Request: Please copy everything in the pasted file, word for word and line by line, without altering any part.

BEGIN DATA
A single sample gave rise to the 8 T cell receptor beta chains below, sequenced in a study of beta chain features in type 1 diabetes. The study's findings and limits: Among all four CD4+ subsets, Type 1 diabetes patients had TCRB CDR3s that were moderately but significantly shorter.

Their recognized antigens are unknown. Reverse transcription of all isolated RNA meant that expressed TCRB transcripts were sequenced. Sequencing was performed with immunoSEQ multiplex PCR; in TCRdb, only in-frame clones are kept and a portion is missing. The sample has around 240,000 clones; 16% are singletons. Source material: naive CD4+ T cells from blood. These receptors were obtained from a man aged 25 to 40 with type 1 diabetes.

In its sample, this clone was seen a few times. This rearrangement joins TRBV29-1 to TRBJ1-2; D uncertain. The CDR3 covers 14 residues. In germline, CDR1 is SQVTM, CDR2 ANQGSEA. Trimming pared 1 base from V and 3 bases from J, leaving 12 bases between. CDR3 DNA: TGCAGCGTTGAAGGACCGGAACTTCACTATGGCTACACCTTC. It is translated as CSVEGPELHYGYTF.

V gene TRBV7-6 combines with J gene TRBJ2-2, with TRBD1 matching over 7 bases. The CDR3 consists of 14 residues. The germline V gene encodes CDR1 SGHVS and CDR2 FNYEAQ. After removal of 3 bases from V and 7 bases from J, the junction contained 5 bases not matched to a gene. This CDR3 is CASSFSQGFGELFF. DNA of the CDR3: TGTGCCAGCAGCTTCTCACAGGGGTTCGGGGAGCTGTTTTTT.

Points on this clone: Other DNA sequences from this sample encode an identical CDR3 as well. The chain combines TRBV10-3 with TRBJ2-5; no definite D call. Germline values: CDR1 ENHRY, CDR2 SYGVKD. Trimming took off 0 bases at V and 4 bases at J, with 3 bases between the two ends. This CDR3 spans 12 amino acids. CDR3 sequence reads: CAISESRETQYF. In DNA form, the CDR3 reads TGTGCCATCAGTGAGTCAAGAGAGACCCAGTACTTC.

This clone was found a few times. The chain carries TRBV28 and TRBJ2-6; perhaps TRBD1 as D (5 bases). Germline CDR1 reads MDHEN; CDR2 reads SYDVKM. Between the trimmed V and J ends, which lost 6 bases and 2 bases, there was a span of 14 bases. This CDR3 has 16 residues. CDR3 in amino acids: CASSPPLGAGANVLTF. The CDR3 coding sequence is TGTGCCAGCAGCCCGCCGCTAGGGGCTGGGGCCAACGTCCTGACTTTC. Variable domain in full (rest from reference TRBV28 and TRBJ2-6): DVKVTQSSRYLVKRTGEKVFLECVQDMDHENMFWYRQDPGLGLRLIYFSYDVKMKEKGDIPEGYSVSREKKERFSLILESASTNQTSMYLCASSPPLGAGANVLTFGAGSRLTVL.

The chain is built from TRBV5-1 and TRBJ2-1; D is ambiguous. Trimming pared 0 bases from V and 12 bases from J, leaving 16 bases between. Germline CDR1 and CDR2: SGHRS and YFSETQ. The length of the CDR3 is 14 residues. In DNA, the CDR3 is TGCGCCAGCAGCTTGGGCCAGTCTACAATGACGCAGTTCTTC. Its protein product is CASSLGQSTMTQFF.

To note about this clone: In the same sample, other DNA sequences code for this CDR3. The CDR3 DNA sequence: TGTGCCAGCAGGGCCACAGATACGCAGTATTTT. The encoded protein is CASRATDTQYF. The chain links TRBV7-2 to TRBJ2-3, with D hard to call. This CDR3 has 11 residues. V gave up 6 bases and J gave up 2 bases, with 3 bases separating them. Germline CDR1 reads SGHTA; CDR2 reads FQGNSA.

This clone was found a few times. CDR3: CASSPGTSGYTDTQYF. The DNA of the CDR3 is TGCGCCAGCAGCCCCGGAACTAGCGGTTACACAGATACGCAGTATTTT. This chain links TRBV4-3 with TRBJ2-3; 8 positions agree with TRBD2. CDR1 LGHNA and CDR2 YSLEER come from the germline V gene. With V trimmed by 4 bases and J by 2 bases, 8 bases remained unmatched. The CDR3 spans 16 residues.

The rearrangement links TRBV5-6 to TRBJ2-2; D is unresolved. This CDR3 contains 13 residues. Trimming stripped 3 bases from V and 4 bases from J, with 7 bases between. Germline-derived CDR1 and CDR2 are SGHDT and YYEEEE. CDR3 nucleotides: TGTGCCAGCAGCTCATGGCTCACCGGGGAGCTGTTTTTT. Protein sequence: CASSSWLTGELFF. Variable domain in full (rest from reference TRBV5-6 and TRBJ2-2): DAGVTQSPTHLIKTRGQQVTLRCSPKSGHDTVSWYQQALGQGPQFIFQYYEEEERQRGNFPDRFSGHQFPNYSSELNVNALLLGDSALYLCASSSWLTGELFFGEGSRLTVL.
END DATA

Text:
A single sample gave rise to the 8 T cell receptor beta chains below, sequenced in a study of beta chain features in type 1 diabetes. The study's findings and limits: Among all four CD4+ subsets, Type 1 diabetes patients had TCRB CDR3s that were moderately but significantly shorter.

Their recognized antigens are unknown. Reverse transcription of all isolated RNA meant that expressed TCRB transcripts were sequenced. Sequencing was performed with immunoSEQ multiplex PCR; in TCRdb, only in-frame clones are kept and a portion is missing. The sample has around 240,000 clones; 16% are singletons. Source material: naive CD4+ T cells from blood. These receptors were obtained from a man aged 25 to 40 with type 1 diabetes.

In its sample, this clone was seen a few times. This rearrangement joins TRBV29-1 to TRBJ1-2; D uncertain. The CDR3 covers 14 residues. In germline, CDR1 is SQVTM, CDR2 ANQGSEA. Trimming pared 1 base from V and 3 bases from J, leaving 12 bases between. CDR3 DNA: TGCAGCGTTGAAGGACCGGAACTTCACTATGGCTACACCTTC. It is translated as CSVEGPELHYGYTF.

V gene TRBV7-6 combines with J gene TRBJ2-2, with TRBD1 matching over 7 bases. The CDR3 consists of 14 residues. The germline V gene encodes CDR1 SGHVS and CDR2 FNYEAQ. After removal of 3 bases from V and 7 bases from J, the junction contained 5 bases not matched to a gene. This CDR3 is CASSFSQGFGELFF. DNA of the CDR3: TGTGCCAGCAGCTTCTCACAGGGGTTCGGGGAGCTGTTTTTT.

Points on this clone: Other DNA sequences from this sample encode an identical CDR3 as well. The chain combines TRBV10-3 with TRBJ2-5; no definite D call. Germline values: CDR1 ENHRY, CDR2 SYGVKD. Trimming took off 0 bases at V and 4 bases at J, with 3 bases between the two ends. This CDR3 spans 12 amino acids. CDR3 sequence reads: CAISESRETQYF. In DNA form, the CDR3 reads TGTGCCATCAGTGAGTCAAGAGAGACCCAGTACTTC.

This clone was found a few times. The chain carries TRBV28 and TRBJ2-6; perhaps TRBD1 as D (5 bases). Germline CDR1 reads MDHEN; CDR2 reads SYDVKM. Between the trimmed V and J ends, which lost 6 bases and 2 bases, there was a span of 14 bases. This CDR3 has 16 residues. CDR3 in amino acids: CASSPPLGAGANVLTF. The CDR3 coding sequence is TGTGCCAGCAGCCCGCCGCTAGGGGCTGGGGCCAACGTCCTGACTTTC. Variable domain in full (rest from reference TRBV28 and TRBJ2-6): DVKVTQSSRYLVKRTGEKVFLECVQDMDHENMFWYRQDPGLGLRLIYFSYDVKMKEKGDIPEGYSVSREKKERFSLILESASTNQTSMYLCASSPPLGAGANVLTFGAGSRLTVL.

The chain is built from TRBV5-1 and TRBJ2-1; D is ambiguous. Trimming pared 0 bases from V and 12 bases from J, leaving 16 bases between. Germline CDR1 and CDR2: SGHRS and YFSETQ. The length of the CDR3 is 14 residues. In DNA, the CDR3 is TGCGCCAGCAGCTTGGGCCAGTCTACAATGACGCAGTTCTTC. Its protein product is CASSLGQSTMTQFF.

To note about this clone: In the same sample, other DNA sequences code for this CDR3. The CDR3 DNA sequence: TGTGCCAGCAGGGCCACAGATACGCAGTATTTT. The encoded protein is CASRATDTQYF. The chain links TRBV7-2 to TRBJ2-3, with D hard to call. This CDR3 has 11 residues. V gave up 6 bases and J gave up 2 bases, with 3 bases separating them. Germline CDR1 reads SGHTA; CDR2 reads FQGNSA.

This clone was found a few times. CDR3: CASSPGTSGYTDTQYF. The DNA of the CDR3 is TGCGCCAGCAGCCCCGGAACTAGCGGTTACACAGATACGCAGTATTTT. This chain links TRBV4-3 with TRBJ2-3; 8 positions agree with TRBD2. CDR1 LGHNA and CDR2 YSLEER come from the germline V gene. With V trimmed by 4 bases and J by 2 bases, 8 bases remained unmatched. The CDR3 spans 16 residues.

The rearrangement links TRBV5-6 to TRBJ2-2; D is unresolved. This CDR3 contains 13 residues. Trimming stripped 3 bases from V and 4 bases from J, with 7 bases between. Germline-derived CDR1 and CDR2 are SGHDT and YYEEEE. CDR3 nucleotides: TGTGCCAGCAGCTCATGGCTCACCGGGGAGCTGTTTTTT. Protein sequence: CASSSWLTGELFF. Variable domain in full (rest from reference TRBV5-6 and TRBJ2-2): DAGVTQSPTHLIKTRGQQVTLRCSPKSGHDTVSWYQQALGQGPQFIFQYYEEEERQRGNFPDRFSGHQFPNYSSELNVNALLLGDSALYLCASSSWLTGELFFGEGSRLTVL.